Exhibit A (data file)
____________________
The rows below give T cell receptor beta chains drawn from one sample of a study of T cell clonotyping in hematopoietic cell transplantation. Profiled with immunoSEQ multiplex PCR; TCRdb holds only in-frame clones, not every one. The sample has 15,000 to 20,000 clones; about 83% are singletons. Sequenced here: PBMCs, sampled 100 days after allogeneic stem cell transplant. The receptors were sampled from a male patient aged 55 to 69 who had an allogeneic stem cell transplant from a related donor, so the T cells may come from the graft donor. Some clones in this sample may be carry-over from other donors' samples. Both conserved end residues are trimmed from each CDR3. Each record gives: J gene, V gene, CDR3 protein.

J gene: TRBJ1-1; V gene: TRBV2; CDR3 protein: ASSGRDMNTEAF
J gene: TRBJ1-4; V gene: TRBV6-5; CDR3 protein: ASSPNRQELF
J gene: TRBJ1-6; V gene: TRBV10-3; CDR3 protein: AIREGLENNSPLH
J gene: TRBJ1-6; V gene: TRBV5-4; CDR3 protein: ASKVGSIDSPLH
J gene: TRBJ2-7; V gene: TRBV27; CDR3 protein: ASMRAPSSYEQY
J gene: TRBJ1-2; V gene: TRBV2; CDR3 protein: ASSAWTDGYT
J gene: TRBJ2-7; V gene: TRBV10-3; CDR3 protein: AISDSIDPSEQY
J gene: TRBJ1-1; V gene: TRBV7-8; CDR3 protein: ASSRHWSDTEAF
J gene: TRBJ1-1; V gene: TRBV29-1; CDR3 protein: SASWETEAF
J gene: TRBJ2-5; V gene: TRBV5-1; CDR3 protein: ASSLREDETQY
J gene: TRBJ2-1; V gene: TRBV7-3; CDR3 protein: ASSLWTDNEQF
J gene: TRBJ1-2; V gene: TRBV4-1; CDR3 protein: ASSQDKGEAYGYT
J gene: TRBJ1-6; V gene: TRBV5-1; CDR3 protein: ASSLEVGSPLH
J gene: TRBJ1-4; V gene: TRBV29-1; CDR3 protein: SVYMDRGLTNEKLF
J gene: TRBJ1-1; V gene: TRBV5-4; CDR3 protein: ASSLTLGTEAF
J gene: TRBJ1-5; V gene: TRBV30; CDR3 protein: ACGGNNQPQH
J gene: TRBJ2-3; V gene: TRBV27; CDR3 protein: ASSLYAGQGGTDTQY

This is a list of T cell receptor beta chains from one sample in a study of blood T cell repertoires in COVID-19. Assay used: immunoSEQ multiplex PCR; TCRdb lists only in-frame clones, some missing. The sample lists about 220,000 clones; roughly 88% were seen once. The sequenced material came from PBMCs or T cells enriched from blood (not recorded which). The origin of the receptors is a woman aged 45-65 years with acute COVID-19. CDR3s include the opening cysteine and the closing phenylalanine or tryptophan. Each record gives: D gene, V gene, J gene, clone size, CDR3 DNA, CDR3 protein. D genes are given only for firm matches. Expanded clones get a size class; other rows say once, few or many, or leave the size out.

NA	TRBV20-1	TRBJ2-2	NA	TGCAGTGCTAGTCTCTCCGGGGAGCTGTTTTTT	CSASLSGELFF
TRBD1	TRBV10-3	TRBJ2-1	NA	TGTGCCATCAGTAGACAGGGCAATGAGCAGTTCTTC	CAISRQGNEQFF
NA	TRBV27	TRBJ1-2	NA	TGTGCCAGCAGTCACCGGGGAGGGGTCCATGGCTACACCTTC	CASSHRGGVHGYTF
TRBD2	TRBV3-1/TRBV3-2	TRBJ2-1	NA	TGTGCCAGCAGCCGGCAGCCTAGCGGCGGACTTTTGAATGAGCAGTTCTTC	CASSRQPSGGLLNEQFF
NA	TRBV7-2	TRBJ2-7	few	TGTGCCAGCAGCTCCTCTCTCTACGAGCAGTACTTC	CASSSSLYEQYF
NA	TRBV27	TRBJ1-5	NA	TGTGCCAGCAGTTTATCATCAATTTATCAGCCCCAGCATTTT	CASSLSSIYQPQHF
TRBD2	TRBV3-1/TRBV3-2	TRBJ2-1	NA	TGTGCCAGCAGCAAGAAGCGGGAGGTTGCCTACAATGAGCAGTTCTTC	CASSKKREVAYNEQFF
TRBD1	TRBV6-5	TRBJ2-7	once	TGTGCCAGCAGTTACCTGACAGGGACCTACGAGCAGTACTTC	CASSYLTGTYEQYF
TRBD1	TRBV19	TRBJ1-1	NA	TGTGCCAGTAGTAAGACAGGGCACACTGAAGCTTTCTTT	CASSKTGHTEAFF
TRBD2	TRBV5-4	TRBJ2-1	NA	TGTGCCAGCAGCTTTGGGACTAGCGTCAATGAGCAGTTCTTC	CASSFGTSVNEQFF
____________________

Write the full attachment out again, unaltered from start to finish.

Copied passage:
The rows below give T cell receptor beta chains drawn from one sample of a study of T cell clonotyping in hematopoietic cell transplantation. Profiled with immunoSEQ multiplex PCR; TCRdb holds only in-frame clones, not every one. The sample has 15,000 to 20,000 clones; about 83% are singletons. Sequenced here: PBMCs, sampled 100 days after allogeneic stem cell transplant. The receptors were sampled from a male patient aged 55 to 69 who had an allogeneic stem cell transplant from a related donor, so the T cells may come from the graft donor. Some clones in this sample may be carry-over from other donors' samples. Both conserved end residues are trimmed from each CDR3. Each record gives: J gene, V gene, CDR3 protein.

J gene: TRBJ1-1; V gene: TRBV2; CDR3 protein: ASSGRDMNTEAF
J gene: TRBJ1-4; V gene: TRBV6-5; CDR3 protein: ASSPNRQELF
J gene: TRBJ1-6; V gene: TRBV10-3; CDR3 protein: AIREGLENNSPLH
J gene: TRBJ1-6; V gene: TRBV5-4; CDR3 protein: ASKVGSIDSPLH
J gene: TRBJ2-7; V gene: TRBV27; CDR3 protein: ASMRAPSSYEQY
J gene: TRBJ1-2; V gene: TRBV2; CDR3 protein: ASSAWTDGYT
J gene: TRBJ2-7; V gene: TRBV10-3; CDR3 protein: AISDSIDPSEQY
J gene: TRBJ1-1; V gene: TRBV7-8; CDR3 protein: ASSRHWSDTEAF
J gene: TRBJ1-1; V gene: TRBV29-1; CDR3 protein: SASWETEAF
J gene: TRBJ2-5; V gene: TRBV5-1; CDR3 protein: ASSLREDETQY
J gene: TRBJ2-1; V gene: TRBV7-3; CDR3 protein: ASSLWTDNEQF
J gene: TRBJ1-2; V gene: TRBV4-1; CDR3 protein: ASSQDKGEAYGYT
J gene: TRBJ1-6; V gene: TRBV5-1; CDR3 protein: ASSLEVGSPLH
J gene: TRBJ1-4; V gene: TRBV29-1; CDR3 protein: SVYMDRGLTNEKLF
J gene: TRBJ1-1; V gene: TRBV5-4; CDR3 protein: ASSLTLGTEAF
J gene: TRBJ1-5; V gene: TRBV30; CDR3 protein: ACGGNNQPQH
J gene: TRBJ2-3; V gene: TRBV27; CDR3 protein: ASSLYAGQGGTDTQY

This is a list of T cell receptor beta chains from one sample in a study of blood T cell repertoires in COVID-19. Assay used: immunoSEQ multiplex PCR; TCRdb lists only in-frame clones, some missing. The sample lists about 220,000 clones; roughly 88% were seen once. The sequenced material came from PBMCs or T cells enriched from blood (not recorded which). The origin of the receptors is a woman aged 45-65 years with acute COVID-19. CDR3s include the opening cysteine and the closing phenylalanine or tryptophan. Each record gives: D gene, V gene, J gene, clone size, CDR3 DNA, CDR3 protein. D genes are given only for firm matches. Expanded clones get a size class; other rows say once, few or many, or leave the size out.

NA	TRBV20-1	TRBJ2-2	NA	TGCAGTGCTAGTCTCTCCGGGGAGCTGTTTTTT	CSASLSGELFF
TRBD1	TRBV10-3	TRBJ2-1	NA	TGTGCCATCAGTAGACAGGGCAATGAGCAGTTCTTC	CAISRQGNEQFF
NA	TRBV27	TRBJ1-2	NA	TGTGCCAGCAGTCACCGGGGAGGGGTCCATGGCTACACCTTC	CASSHRGGVHGYTF
TRBD2	TRBV3-1/TRBV3-2	TRBJ2-1	NA	TGTGCCAGCAGCCGGCAGCCTAGCGGCGGACTTTTGAATGAGCAGTTCTTC	CASSRQPSGGLLNEQFF
NA	TRBV7-2	TRBJ2-7	few	TGTGCCAGCAGCTCCTCTCTCTACGAGCAGTACTTC	CASSSSLYEQYF
NA	TRBV27	TRBJ1-5	NA	TGTGCCAGCAGTTTATCATCAATTTATCAGCCCCAGCATTTT	CASSLSSIYQPQHF
TRBD2	TRBV3-1/TRBV3-2	TRBJ2-1	NA	TGTGCCAGCAGCAAGAAGCGGGAGGTTGCCTACAATGAGCAGTTCTTC	CASSKKREVAYNEQFF
TRBD1	TRBV6-5	TRBJ2-7	once	TGTGCCAGCAGTTACCTGACAGGGACCTACGAGCAGTACTTC	CASSYLTGTYEQYF
TRBD1	TRBV19	TRBJ1-1	NA	TGTGCCAGTAGTAAGACAGGGCACACTGAAGCTTTCTTT	CASSKTGHTEAFF
TRBD2	TRBV5-4	TRBJ2-1	NA	TGTGCCAGCAGCTTTGGGACTAGCGTCAATGAGCAGTTCTTC	CASSFGTSVNEQFF